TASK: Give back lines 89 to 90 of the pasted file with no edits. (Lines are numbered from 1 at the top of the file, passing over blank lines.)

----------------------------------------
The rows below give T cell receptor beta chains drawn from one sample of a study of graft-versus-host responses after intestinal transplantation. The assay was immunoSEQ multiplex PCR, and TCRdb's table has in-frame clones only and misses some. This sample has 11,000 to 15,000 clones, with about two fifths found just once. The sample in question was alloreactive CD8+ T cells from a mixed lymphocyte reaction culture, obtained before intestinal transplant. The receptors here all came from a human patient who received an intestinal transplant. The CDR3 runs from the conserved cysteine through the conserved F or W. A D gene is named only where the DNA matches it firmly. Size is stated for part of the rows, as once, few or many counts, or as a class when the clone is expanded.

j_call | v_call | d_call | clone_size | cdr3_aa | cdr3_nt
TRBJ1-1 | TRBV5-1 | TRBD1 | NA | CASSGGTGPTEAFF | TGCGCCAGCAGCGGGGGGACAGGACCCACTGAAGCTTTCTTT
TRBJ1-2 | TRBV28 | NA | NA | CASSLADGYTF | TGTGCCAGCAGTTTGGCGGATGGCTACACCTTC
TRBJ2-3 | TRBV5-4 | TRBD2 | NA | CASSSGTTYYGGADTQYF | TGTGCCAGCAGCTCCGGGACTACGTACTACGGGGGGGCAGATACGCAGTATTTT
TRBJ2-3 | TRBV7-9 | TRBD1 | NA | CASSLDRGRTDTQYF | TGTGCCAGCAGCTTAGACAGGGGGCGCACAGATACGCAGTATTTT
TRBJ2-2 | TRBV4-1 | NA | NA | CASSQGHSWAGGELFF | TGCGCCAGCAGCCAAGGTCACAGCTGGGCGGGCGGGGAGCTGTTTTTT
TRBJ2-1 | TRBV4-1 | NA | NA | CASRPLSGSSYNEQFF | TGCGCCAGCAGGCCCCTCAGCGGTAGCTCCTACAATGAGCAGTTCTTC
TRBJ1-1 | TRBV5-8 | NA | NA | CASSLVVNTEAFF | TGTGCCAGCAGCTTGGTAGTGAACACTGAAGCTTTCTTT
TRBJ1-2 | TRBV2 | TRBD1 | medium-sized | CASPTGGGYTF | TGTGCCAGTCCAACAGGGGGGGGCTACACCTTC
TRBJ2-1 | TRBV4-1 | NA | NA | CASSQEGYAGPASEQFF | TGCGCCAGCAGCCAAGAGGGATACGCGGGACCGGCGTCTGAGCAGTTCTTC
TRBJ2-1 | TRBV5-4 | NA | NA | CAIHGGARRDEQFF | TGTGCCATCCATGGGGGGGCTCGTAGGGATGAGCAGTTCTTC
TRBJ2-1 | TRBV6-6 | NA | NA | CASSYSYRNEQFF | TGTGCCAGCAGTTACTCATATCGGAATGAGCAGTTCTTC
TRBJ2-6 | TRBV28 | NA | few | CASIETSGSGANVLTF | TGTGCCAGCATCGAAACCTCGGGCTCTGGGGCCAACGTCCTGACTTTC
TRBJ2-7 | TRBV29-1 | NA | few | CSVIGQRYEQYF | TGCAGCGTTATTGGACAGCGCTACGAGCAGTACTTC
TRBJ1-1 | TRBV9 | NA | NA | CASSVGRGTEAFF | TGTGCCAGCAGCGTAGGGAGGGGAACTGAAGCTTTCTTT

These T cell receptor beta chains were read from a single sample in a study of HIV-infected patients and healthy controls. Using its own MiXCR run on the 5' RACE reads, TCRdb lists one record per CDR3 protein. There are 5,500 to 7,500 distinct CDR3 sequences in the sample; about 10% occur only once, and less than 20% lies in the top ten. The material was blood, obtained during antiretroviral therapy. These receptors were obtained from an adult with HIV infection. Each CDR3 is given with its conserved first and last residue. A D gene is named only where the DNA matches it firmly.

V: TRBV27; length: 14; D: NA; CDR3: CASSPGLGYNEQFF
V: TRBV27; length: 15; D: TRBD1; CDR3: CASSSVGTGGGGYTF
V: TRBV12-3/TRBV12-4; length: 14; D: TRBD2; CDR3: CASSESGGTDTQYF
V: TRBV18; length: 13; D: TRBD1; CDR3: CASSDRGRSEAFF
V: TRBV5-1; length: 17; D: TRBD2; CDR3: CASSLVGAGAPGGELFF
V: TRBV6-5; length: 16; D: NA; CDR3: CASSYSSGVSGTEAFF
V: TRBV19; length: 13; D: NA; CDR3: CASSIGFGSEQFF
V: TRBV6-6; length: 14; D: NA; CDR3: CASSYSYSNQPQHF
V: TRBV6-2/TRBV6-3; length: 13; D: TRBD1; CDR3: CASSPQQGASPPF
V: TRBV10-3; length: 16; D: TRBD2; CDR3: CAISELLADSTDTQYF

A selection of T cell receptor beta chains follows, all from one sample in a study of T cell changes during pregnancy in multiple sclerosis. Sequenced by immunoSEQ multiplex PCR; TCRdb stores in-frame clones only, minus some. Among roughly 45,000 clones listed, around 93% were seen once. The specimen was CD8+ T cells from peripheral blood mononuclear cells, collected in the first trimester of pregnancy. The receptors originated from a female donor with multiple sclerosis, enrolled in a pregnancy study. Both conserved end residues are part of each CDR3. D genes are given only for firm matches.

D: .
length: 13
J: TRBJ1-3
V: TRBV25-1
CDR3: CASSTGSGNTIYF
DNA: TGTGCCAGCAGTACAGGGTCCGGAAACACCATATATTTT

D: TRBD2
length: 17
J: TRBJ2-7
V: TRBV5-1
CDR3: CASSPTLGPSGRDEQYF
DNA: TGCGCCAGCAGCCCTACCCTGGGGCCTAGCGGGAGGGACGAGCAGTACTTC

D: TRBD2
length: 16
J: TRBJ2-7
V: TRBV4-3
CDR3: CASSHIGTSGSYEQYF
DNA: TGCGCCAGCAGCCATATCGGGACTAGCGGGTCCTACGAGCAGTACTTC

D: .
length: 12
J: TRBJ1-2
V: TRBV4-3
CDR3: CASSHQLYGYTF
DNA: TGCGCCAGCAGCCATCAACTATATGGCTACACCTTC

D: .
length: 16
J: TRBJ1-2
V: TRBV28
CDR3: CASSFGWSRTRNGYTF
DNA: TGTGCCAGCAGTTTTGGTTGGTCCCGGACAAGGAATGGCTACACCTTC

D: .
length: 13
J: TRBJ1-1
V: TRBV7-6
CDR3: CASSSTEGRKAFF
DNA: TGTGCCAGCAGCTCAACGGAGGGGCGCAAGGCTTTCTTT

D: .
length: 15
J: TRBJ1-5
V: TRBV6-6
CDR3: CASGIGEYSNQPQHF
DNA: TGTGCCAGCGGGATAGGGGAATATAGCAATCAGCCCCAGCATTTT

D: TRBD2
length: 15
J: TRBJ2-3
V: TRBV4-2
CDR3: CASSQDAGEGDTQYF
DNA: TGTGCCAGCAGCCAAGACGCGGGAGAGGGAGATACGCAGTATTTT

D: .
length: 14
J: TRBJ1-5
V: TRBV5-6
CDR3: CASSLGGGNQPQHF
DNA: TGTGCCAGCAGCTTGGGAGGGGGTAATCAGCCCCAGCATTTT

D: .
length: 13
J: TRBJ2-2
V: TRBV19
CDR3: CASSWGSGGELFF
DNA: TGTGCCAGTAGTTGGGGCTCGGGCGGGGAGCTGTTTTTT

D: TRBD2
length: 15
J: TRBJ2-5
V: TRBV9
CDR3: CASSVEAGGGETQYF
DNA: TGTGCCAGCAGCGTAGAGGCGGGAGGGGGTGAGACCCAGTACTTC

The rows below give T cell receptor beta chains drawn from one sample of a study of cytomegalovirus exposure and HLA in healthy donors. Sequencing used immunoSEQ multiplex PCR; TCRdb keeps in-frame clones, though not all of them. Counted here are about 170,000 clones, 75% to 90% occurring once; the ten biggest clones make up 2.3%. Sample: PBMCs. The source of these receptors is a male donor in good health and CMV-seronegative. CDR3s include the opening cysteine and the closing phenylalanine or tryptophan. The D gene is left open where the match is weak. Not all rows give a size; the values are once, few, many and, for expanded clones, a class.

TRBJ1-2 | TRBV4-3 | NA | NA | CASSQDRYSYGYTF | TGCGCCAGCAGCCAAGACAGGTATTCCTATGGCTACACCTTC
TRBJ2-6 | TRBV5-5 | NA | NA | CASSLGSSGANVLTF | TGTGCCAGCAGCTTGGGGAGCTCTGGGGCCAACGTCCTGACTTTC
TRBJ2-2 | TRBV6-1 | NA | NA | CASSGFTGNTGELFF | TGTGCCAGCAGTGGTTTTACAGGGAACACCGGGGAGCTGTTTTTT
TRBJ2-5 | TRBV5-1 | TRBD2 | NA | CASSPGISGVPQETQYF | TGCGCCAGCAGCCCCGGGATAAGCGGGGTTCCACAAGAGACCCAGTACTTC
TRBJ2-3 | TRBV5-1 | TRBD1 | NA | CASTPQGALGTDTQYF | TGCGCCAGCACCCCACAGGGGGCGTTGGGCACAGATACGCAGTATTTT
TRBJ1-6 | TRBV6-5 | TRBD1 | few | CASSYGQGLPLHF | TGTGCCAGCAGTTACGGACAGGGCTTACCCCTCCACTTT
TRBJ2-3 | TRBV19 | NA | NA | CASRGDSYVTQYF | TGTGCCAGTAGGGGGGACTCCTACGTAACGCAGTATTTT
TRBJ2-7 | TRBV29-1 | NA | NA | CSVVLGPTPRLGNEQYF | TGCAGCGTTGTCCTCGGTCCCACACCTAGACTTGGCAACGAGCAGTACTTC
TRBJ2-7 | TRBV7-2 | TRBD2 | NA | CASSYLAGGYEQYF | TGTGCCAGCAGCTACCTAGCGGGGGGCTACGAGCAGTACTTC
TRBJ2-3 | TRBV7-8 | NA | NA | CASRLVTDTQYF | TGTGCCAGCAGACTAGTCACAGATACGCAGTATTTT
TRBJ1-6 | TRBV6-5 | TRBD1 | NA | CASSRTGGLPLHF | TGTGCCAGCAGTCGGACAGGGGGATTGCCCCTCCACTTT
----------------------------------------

D: TRBD2
length: 15